This Google Spreadsheet provides the week-by-week tracking of how abstracts were submitted over time, as well as a chart that indicates the flow of abstracts over time. Spoiler alert: the vast majority of abstracts were submitted in the 1 week preceding the deadline.

Paper selection

The Program Committee, chaired by Andy Anderson, led the paper review and selection process. With a very large volume of 411 submitted abstracts having a fair and equitable process that helped to create a diverse program - both in terms of human diversity and program diversity - was essential.

This blog by Conference Chair, Michael Terner, provides an overview of our goals for a diverse program as well as the process and some of our challenges.

This blog by Program Committee Chair, Andy Anderson outlines many of the details and finer points of our process and abstract scoring.

Workshops

Academic Program

The Academic Committee, co-chaired by Mohammed Zia and Charlie Schweik, consisted of 21 individuals with a broad set of academic backgrounds who separately reviewed 49 proposals out of the 411 submissions that requested academic consideration. Each abstract was assigned to three members of the committee with relevant experience, and they used a standard rubric to ensure the selection was a fair and equitable process. Thirty of these proposals were accepted and papers were requested from the proposers; another fourteen were accepted in the form of posters. The proposals were also reviewed separately by the program committee, and a number of authors subsequently withdrew their papers or posters in favor of a regular presentation with the approval of the program committee. The submitted papers were subsequently reviewed by two members of the committee, revisions were requested in many cases, and the resulting papers were included on the FOSS4G 2018 flash drive in the form of proceedings that are also available online.

Some lessons learned:

  1. Organize the academic committee early enough so that it can hit the ground running immediately after the submission deadline. The committee’s recommendations were automatically accepted into the program, and it’s best to have that already known when the program committee begins to make its own selections.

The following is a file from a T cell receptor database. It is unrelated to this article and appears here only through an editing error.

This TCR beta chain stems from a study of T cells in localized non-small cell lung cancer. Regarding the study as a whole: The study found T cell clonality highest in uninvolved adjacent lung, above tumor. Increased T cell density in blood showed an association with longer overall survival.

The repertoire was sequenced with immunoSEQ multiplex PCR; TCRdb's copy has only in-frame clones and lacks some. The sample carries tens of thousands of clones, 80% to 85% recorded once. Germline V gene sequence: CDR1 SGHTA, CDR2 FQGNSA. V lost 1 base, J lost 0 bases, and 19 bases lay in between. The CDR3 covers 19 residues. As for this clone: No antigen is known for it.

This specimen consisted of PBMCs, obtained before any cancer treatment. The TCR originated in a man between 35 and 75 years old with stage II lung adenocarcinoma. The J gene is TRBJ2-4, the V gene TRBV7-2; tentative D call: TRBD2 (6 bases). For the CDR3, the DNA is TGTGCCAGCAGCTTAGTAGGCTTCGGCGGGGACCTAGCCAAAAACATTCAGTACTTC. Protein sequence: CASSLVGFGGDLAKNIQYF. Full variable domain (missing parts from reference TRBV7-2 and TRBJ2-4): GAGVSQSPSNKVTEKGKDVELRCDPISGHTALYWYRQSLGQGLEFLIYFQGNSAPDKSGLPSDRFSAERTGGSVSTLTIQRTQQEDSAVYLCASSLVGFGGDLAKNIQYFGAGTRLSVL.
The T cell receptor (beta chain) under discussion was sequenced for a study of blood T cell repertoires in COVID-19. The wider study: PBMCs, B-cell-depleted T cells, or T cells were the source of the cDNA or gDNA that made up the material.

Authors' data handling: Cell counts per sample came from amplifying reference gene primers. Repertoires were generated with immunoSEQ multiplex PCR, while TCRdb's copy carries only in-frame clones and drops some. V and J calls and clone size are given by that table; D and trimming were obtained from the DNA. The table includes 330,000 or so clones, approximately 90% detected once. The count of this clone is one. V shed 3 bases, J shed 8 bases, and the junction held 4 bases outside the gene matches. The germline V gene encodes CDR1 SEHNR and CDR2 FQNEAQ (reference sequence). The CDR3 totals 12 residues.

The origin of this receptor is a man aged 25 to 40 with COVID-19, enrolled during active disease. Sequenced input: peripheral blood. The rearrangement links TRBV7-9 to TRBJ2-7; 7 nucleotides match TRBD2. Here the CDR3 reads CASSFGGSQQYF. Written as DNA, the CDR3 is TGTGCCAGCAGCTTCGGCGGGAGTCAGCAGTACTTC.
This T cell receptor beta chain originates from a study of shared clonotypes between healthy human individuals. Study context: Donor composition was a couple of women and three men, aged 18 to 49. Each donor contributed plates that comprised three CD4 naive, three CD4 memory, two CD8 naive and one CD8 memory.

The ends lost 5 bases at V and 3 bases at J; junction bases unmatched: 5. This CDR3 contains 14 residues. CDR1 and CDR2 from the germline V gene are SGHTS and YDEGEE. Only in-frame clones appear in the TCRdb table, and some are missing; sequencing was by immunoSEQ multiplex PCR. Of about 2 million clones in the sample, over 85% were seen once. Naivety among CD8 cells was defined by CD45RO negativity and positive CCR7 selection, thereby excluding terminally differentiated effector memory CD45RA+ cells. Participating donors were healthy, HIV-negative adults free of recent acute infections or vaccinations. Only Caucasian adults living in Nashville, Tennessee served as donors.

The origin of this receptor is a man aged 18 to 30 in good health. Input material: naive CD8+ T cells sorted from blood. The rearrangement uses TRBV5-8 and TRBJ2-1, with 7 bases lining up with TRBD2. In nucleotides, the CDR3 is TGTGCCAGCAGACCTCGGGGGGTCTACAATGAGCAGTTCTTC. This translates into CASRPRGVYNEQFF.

2. Many hands make light work. Even with 21 members on the committee, there were seven abstracts and four papers per reviewer, and some reviewers didn’t have the time to fully participate in the process. Their reviews were passed on to others, increasing their load and often taking them outside of their areas of expertise.
  3. When scheduling presentations, organize them by topic, whether or not they have an academic paper associated with them. Session speakers and audiences can benefit by having both academic and non-academic participants.

This blog by Academic Committee Co-Chairs, Charlie Schweik & Mohammed Zia, provides more details on the committee’s goals and process.

Code Sprint

Other side events

Harpoon Brewery Welcome Social

As our attendance numbers grew, we began to realize that we would exceed building capacity for the Harpoon Brewery. For this reason we limited the event to those who signed up for Early Bird (this also helped raise our Early Bird registrant numbers). After making this constraint and looking at our numbers, we noticed that we were still above building capacity. This is when we decided to create an Academic event, for those who wanted to connect with other academics and who would prefer this event over the Harpoon Brewery. We also split the Harpoon event into two time slots and gave the academics a choice to do both events. By doing so, we were able to accommodate all of the Early Bird registrants at this event.

MIT Academic Reception
Ice Breaker Social
Gala at the New England Aquarium